Published on 2012/05/01

Technology, Lectures And Intelligence Theories

Technology, Lectures And Intelligence Theories
If employers moved into an online setting, their capacity to deliver learning to their students would grow exponentially. Photo by Jenny Downing.

Howard Gardner introduced us to the concept of different kinds of intellectual quotients (IQ) in the 1980s.  Eventually identifying approximately eight kinds of intelligence, Gardner promoted the idea that the concepts around how teaching and learning occurs is more complex, accounting for the multiple ways individuals learn and understand information.  Separated into the areas of bodily-kinesthetic, intrapersonal, interpersonal, linguistic, logical-mathematical, musical, naturalistic, and spatial intelligences; these intelligences were theorized to be useful in capitalizing on successful information transfer.

As young students study basic mathematical, grammatical, and other primary subjects, teachers utilize a variety of tools to help learning occur.  From blocks serving as manipulatives that let students actually create a math problem, to talking through an important historical moment and its impact on culture; students are able to learn with greater success by applying the information in a way that matches their natural learning style.  Through many flourishing college curriculums a vast majority of educators grasp that not all students learn the same way and that they can help students be more successful in learning effectively by tapping into the diverse learning strength of the students.

Taking the leap in learning from formal education to professional training may leave those in attendance finding that these individual styles of learning are overlooked.  As technology becomes more prevalent in training and online instructional venues are used to create global learning platforms, some are starting to realize that the often seen webinar lecture style format can create weak knowledge transfer.

Technology makes a wonderful impact in sharing information globally across many different professions and areas of training.  However, the very style of a webinar can lead to difficulties in moving beyond the lecture style to broaden the approach to meet the potential intelligences of those attending.  Being aware that there are options and ways to be creative in our training methods, we can consider how information is presented and use inventive attempts to utilize these intelligences.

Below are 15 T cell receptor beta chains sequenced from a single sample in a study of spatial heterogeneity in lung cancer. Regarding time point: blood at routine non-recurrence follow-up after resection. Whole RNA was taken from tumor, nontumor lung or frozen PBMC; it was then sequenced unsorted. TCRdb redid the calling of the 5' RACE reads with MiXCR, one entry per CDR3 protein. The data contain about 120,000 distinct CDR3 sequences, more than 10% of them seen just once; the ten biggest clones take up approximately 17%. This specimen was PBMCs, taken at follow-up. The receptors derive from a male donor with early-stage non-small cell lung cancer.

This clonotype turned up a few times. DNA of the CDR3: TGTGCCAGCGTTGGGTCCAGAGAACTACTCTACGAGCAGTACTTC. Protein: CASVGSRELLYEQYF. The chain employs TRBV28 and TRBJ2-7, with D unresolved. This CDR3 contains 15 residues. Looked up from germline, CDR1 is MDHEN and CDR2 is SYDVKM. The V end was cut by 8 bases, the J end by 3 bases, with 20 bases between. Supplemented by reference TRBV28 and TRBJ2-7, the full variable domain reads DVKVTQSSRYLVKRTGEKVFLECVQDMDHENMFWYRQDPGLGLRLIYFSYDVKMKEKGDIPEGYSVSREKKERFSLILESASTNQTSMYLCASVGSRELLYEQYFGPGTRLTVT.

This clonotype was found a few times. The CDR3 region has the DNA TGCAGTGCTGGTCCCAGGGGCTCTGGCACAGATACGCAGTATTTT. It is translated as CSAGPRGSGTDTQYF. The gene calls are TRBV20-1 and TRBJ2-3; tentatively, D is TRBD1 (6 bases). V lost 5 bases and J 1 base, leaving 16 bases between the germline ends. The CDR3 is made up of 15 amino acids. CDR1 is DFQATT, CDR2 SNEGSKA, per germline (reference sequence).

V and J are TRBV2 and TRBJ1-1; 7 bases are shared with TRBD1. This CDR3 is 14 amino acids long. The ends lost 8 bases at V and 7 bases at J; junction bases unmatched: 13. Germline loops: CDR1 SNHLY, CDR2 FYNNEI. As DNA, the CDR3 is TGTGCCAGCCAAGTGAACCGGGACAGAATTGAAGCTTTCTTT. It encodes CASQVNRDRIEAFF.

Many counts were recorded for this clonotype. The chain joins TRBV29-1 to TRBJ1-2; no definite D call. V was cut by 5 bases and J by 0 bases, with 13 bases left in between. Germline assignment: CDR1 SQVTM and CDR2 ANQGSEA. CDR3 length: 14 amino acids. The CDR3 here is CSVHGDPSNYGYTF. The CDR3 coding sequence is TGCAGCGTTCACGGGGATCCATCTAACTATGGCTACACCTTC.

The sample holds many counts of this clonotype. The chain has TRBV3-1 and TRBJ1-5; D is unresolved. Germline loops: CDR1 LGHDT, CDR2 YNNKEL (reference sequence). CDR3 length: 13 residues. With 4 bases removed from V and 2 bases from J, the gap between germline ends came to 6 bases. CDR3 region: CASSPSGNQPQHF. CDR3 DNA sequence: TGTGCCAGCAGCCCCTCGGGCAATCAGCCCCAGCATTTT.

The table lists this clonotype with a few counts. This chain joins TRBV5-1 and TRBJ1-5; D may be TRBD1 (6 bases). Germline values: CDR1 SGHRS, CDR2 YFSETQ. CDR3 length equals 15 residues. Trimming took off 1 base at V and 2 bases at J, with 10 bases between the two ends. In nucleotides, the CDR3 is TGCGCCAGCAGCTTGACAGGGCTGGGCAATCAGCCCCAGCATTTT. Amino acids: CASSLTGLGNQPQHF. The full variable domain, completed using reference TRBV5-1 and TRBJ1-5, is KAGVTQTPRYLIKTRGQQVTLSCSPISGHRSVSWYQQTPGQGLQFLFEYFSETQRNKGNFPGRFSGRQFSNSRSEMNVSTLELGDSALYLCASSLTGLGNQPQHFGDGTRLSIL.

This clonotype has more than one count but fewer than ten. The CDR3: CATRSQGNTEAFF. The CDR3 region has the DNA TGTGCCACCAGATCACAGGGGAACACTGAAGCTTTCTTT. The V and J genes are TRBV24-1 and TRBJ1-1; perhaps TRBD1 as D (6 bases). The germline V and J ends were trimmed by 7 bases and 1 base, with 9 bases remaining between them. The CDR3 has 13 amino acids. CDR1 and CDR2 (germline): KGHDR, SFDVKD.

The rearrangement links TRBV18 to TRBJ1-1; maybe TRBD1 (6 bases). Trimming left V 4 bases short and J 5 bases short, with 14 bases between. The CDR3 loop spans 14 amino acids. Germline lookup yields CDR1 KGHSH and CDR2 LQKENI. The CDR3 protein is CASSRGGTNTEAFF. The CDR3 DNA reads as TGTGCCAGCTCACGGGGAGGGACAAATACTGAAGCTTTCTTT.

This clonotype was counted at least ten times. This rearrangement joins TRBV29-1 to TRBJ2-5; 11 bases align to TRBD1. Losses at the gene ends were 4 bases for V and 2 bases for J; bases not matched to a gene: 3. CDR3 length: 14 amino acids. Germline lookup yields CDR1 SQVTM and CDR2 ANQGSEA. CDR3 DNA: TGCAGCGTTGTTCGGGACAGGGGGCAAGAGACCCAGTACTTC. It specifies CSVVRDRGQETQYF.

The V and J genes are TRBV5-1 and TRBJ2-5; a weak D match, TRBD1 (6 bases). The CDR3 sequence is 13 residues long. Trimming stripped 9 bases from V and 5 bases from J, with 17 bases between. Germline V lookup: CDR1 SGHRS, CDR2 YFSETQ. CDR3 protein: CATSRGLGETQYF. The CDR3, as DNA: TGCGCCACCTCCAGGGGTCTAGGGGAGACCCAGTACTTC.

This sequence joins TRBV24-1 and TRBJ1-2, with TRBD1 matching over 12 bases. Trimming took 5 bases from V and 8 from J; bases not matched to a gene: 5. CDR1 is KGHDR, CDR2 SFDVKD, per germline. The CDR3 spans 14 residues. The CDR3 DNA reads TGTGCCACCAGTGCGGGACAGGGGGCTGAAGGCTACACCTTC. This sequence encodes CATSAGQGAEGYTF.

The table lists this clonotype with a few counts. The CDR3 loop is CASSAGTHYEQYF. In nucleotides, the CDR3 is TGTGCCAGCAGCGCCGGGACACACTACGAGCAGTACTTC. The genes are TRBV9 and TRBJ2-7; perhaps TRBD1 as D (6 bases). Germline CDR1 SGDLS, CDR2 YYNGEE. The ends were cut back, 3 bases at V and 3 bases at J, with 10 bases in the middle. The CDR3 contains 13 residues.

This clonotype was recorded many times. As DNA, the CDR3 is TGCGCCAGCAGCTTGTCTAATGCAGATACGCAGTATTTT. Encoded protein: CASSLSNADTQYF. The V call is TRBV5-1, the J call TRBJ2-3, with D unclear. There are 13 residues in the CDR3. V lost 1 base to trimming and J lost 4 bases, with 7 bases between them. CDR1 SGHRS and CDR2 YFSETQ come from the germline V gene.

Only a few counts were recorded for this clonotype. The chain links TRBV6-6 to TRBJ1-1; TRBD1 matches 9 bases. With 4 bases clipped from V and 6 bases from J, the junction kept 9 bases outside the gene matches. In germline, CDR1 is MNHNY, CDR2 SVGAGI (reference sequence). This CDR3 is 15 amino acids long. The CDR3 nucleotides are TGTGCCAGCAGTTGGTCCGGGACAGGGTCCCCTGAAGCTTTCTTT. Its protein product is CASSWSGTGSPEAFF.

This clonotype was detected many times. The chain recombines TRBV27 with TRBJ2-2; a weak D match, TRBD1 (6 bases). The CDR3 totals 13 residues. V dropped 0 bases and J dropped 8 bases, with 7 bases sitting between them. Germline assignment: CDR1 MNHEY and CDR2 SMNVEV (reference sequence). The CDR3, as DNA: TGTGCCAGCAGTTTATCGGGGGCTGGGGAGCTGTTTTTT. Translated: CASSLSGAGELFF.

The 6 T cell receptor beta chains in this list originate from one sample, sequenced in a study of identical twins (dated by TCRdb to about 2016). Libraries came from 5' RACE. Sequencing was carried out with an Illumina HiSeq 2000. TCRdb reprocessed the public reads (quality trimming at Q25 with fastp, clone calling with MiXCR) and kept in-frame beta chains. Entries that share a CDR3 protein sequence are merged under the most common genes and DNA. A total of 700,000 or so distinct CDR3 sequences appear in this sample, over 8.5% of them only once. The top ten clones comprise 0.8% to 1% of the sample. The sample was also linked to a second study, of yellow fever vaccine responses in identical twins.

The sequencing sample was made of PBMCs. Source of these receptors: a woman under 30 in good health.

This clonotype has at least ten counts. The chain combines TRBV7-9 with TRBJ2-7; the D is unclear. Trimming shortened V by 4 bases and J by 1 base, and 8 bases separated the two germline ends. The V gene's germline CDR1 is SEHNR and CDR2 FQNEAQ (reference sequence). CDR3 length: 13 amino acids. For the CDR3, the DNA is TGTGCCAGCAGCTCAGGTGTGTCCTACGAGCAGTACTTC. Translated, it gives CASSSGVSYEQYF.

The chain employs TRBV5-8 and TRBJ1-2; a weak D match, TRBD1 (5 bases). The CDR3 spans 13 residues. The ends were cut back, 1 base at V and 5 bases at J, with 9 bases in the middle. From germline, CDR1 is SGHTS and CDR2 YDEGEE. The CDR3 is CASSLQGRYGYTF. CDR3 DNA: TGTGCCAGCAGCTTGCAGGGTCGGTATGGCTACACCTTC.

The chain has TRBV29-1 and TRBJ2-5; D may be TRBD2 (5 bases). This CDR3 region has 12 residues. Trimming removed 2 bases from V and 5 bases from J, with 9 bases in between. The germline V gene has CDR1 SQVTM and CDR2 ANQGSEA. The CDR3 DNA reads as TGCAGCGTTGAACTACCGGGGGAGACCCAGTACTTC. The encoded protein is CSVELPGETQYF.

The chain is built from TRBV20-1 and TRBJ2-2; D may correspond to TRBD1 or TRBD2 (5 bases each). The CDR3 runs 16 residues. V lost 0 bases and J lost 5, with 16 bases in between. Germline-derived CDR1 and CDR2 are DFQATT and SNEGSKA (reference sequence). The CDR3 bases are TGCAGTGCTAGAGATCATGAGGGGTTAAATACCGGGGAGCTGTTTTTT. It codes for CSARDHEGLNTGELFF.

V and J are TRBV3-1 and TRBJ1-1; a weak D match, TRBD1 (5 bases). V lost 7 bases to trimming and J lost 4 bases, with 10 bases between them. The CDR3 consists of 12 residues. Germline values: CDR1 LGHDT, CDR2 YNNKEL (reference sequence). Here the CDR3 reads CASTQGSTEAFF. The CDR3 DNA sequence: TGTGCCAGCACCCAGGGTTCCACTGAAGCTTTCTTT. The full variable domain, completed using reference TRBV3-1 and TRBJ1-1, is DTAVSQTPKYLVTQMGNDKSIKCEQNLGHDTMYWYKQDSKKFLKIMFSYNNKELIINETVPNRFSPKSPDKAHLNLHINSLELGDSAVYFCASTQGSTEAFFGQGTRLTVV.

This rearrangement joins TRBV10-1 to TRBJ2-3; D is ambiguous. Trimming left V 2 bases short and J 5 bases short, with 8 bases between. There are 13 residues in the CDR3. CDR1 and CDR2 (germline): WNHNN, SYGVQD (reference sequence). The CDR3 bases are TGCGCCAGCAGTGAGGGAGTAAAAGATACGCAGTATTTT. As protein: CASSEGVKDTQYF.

Consider some of the examples below as a beginning thought to start your own creativity.

  • Consider how bodily-kinesthetic intelligence can be utilized in training by providing a test system, computer model, or a sample to manipulate and move through.
  • We generally ask for an RSVP to a webinar so we know who to send out the log-in information to.  Perhaps use this as a vehicle for a pre-training poll, closed prior to the training with time for the participants to receive the results, analyze and come up with their own conclusions.  Then, utilize the information in an integrated way within the webinar to increase attendee participation and tap into those of logical-mathematical intelligence.
  • We always believe that it is important to consider how our presentation looks.  Move past excellent grammar and catchy clip-art to consideration of color and strong visual imagery to better reach those with spatial intelligence.
  • Utilize a webcam to provide a way to see the presenter and other attendees could be beneficial for those with interpersonal intelligence.

In the new frontier of global web-based learning, we are just starting to become widely comfortable with the technology that is being used.  As this occurs on a more wide-spread basis, the next step will be to attempt to better meet the needs of those attending and consider how they learn.  In turn, the attendees will manage the learning of information in a way that is more successful and useful for them and thus more profitable for the company.

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Readers Comments

Chuck Schwartz 2012/05/01 at 4:36 pm

There’s almost no question that we should be implementing online learning in the workplace. My question is whether smaller companies can afford such systems? Beyond just a simple just-in-time knowledge Wiki…

Jessica 2012/05/08 at 11:41 am

Good question, we always have to consider cost versus profit. We also need to consider that web based training is already occurring with growing frequency, and not just by traditional training companies. While there may be more preparation time in making a training event more interactive and thus a higher cost, if the learner gains more knowledge it needs to be considered a better growth investment back into potential profitability. All that said, I would suggest moving this particular topic area away from a system concept initially, and focus instead on asking how the learner is being engaged. If it is only a lecture, what can I do to make it more interactive? If this is a paper to read, how can I seek out feedback?

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